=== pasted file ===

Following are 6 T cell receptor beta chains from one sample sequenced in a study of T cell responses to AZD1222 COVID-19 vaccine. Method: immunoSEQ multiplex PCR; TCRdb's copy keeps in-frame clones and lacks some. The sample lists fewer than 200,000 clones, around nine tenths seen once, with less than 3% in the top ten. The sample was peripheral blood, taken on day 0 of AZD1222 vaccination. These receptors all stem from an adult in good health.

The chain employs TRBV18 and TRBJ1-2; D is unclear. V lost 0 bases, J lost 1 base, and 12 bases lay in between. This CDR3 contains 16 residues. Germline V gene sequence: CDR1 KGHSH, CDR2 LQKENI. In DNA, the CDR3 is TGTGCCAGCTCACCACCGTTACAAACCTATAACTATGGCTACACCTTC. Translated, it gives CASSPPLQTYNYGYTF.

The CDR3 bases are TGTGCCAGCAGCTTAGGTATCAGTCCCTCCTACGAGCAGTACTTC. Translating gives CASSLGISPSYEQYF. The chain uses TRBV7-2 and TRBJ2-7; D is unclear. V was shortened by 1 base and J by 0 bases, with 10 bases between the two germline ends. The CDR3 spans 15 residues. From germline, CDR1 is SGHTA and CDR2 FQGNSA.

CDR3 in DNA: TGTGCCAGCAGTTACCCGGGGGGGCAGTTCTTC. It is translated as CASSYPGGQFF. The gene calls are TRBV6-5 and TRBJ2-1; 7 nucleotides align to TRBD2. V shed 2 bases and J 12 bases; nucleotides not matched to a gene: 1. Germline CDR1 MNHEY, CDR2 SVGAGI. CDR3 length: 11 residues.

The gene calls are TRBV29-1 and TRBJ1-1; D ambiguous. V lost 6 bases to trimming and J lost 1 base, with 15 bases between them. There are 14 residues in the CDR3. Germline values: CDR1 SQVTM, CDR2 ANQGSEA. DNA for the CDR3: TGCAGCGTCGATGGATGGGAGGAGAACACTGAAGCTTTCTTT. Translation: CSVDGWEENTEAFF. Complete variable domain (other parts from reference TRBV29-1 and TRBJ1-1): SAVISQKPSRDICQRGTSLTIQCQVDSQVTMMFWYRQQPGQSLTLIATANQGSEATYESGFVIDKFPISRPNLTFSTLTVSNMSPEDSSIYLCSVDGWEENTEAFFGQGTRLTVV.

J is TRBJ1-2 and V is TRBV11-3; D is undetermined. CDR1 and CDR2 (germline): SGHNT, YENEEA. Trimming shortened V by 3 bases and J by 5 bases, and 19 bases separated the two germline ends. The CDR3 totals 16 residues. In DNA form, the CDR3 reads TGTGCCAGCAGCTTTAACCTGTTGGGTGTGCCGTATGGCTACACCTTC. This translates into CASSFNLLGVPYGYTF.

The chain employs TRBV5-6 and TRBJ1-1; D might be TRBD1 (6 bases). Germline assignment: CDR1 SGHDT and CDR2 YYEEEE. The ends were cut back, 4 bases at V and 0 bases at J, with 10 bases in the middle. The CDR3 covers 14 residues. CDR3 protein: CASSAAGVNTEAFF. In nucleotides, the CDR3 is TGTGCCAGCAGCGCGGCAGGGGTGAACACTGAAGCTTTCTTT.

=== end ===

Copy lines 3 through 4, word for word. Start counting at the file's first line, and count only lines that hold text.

The CDR3 bases are TGTGCCAGCAGCTTAGGTATCAGTCCCTCCTACGAGCAGTACTTC. Translating gives CASSLGISPSYEQYF. The chain uses TRBV7-2 and TRBJ2-7; D is unclear. V was shortened by 1 base and J by 0 bases, with 10 bases between the two germline ends. The CDR3 spans 15 residues. From germline, CDR1 is SGHTA and CDR2 FQGNSA.

CDR3 in DNA: TGTGCCAGCAGTTACCCGGGGGGGCAGTTCTTC. It is translated as CASSYPGGQFF. The gene calls are TRBV6-5 and TRBJ2-1; 7 nucleotides align to TRBD2. V shed 2 bases and J 12 bases; nucleotides not matched to a gene: 1. Germline CDR1 MNHEY, CDR2 SVGAGI. CDR3 length: 11 residues.